In order to answer such doubts, both of us need to work together. I would like to extend my invitation to the activists to hold dialogues with the local people residing in Atsabe and Hatolia. If they were interested, especially the UN, I would discuss with Mr. Hasegawa, to invite him and his staff to communicate with the people there. It is so that they can determine whether or not we went against the people's interests or the minority's interests, or if we defended the interests of many?
Then what is your response to the release of the detained suspects?
We will continue our investigation, if the state needs justice, then we will bring the case to court. Investigations should be ongoing, in order to verify whether data gathered by police officers is valid or not. We also have to find out whether there is someone behind this, allowing criminals to commit crimes and letting them go, without providing support to the victims.
The dead line is long due, but the people insist F-FDTL to stay, what do you think?
This would be a decision to be determined in consultation with UNMISET and our government. F-FDTL would not give up any responsibility. In principle, we strongly reject the presence of armed groups patrolling and terrorising the people. The people feel insecure. We assist the majority of the people, defending the interest of the society. That is the main responsibility of F-FDTL.
So there is a danger when F-FDTL troops are withdrawn?
Investigations are not carried out by F-FDTL alone. The police have conducted investigations. FDTL does not have the intention to carry out investigations. However, we have to gather data and exercise control at the grass roots level. And the culprits did have relations with the militias. If we scrutinise documents from the Suai district coordinator sent here to describe the situation in Fohorem, the documents indicate that they have relations with militia groups. They are organised to terrorise the people, steal livestock, and forcing the people to obey them against their will. That is a sign indicating their links to militia groups.
In the case of Atsabe, do you suspect any involvement of certain leaders in the case?
In my opinion, we cannot hide from reality. If we do not know today, we will find out tomorrow. If tomorrow nothing is proven, we have the next day. Gradually we would be able to identify the person(s) behind the incident. And secrets would be revealed. The secret kept 20 years ago, is popularly known today. Two or three years in the future, we would find out secrets hidden today. The government, the police, FDTL have coordinated efforts to find out who is behind this, since this is closely related to the issue of national security.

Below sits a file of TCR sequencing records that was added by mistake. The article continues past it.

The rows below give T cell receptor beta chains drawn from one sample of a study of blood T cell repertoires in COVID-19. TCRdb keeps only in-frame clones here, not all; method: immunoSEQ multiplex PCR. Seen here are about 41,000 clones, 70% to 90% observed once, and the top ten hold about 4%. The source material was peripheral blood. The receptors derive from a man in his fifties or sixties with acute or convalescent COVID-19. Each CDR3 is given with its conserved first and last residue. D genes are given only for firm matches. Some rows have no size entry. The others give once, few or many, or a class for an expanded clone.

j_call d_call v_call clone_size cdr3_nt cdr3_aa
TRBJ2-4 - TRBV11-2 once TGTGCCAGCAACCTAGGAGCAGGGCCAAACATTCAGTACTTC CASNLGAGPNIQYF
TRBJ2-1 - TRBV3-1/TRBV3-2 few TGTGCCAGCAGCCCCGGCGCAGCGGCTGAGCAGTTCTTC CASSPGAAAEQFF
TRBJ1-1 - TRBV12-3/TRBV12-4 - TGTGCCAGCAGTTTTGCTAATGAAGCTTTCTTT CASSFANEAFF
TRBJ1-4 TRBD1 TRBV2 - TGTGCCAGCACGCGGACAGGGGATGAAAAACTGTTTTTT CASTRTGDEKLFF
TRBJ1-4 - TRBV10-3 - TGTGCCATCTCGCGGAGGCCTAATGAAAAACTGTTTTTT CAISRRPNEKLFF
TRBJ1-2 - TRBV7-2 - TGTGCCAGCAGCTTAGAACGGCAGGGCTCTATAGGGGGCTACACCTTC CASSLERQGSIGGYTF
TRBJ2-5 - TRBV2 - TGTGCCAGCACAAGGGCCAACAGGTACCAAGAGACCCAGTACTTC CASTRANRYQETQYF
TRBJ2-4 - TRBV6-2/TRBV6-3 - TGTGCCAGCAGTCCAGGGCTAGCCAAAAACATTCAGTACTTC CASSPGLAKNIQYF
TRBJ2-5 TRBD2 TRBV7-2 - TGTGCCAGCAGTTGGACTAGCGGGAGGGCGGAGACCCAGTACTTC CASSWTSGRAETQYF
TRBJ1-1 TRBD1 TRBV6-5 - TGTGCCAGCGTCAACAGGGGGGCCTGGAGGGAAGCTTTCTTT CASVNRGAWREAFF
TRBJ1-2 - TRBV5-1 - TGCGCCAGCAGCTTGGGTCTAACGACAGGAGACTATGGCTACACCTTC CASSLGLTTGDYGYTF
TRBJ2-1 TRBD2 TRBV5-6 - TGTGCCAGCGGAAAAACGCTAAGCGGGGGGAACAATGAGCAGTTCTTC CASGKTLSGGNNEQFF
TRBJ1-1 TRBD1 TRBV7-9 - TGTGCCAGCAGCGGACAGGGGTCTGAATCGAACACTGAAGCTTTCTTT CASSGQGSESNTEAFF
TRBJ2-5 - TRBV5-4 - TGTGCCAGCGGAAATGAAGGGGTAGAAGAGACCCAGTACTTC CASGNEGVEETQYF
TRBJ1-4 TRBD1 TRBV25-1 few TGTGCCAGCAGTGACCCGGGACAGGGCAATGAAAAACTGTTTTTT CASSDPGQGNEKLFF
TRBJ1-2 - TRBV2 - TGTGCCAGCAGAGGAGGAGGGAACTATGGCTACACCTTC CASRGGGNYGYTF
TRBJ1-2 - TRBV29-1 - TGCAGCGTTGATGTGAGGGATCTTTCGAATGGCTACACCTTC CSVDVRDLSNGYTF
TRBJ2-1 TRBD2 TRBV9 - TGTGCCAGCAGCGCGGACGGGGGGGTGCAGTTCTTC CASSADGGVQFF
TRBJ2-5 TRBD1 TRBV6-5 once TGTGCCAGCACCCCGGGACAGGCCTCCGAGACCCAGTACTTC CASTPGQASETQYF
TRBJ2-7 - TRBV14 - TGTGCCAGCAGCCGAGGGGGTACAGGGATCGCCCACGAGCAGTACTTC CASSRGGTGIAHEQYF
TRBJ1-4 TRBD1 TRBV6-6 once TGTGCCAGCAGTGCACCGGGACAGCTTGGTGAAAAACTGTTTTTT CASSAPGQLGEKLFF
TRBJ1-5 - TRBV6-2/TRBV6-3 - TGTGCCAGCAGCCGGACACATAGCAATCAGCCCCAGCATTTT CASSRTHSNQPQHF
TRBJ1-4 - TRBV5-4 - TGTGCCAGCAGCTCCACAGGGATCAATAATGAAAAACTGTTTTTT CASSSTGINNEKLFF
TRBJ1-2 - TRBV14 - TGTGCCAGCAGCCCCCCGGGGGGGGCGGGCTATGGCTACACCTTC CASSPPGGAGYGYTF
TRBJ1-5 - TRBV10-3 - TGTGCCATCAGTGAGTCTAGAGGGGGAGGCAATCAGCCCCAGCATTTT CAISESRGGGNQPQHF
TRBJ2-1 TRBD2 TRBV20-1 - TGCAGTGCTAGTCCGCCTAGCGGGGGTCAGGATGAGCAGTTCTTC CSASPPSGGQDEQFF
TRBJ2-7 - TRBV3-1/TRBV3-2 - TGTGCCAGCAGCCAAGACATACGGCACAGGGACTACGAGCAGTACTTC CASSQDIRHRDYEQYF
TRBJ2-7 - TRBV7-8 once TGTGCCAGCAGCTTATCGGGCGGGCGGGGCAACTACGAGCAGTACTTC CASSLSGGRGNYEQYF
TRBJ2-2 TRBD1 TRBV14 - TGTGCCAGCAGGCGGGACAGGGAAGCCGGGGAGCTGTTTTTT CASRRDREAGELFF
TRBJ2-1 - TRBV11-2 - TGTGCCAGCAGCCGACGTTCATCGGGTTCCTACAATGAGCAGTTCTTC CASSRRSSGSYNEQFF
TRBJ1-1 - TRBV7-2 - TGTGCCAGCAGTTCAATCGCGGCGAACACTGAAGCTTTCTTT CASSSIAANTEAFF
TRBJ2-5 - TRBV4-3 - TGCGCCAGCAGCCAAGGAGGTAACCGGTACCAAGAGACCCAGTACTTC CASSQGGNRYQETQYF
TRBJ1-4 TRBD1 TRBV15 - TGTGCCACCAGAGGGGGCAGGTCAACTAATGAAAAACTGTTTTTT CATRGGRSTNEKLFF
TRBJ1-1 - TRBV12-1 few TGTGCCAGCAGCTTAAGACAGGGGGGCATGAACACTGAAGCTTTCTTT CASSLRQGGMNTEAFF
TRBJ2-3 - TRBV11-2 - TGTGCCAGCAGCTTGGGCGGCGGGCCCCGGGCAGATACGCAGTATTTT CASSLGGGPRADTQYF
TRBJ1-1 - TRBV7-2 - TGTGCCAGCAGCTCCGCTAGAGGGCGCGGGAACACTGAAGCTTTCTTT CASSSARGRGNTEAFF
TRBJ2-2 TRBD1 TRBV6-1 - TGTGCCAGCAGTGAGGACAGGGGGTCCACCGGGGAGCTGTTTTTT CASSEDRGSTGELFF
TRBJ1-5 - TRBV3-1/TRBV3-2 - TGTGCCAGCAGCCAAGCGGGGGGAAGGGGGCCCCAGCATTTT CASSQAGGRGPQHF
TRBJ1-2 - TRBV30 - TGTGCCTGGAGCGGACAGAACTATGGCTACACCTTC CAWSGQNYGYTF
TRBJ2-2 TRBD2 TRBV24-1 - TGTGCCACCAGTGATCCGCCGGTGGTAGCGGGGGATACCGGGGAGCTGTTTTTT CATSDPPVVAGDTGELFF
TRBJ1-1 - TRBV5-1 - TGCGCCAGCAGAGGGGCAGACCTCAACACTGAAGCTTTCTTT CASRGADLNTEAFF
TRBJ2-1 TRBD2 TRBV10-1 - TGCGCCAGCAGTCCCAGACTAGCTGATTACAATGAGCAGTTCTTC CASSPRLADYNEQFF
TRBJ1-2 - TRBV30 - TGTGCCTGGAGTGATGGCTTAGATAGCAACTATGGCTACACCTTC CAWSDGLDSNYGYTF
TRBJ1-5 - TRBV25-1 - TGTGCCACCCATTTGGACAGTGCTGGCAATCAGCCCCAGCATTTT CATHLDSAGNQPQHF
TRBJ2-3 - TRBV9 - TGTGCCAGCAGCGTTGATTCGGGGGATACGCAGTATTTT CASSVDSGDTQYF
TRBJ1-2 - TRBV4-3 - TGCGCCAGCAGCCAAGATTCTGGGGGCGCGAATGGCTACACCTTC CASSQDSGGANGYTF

East Timor's condition at the moment has not been good with the presence of militia infiltration into the country. Will F-FDTL stay with the people to guard them against dangers?
In my opinion, when we take a look at our 24 years of struggle, there have been close ties between the people and Falintil. Now after East Timor gains independence, naturally the ties have to be even closer. Experiences in Bazartete show that the people are aware of the importance of national security. We can say that popular security is more successful than PKF and FDTL. In general the people have amazing survival skills, defending their own rights to live, to live in peace. Security is a public right, not only the criminals but also other people.
Would you clarify what you mean by that?
Security does not exist when the General is sleeping peacefully at home, while the people in the Suco are feeling unsafe. Or when the UN representative is resting comfortably at his house while people living in remote areas are unable to work at their farms. Security should not only be limited at the cities. Ideal security should reach the people in remote areas. Not only security created by PKF and international staff. When we see an incident in Dili, all parties convene in a location, plan an evacuation program to repatriate to their home countries, how could we call that security? When the people are displaced from their homes, their children have to sleep at the farms, getting mosquito bites, don't you think that violates human rights? If the activists have the courage and sound reasoning, come to us and we will conduct dialogues with the local people. This should be done for them to be aware that driving luxurious cars in town, formulating proposals, receiving salaries, then talk about human rights is not enough
52nd edition, 5-15 January 2003 TALITAKUM 17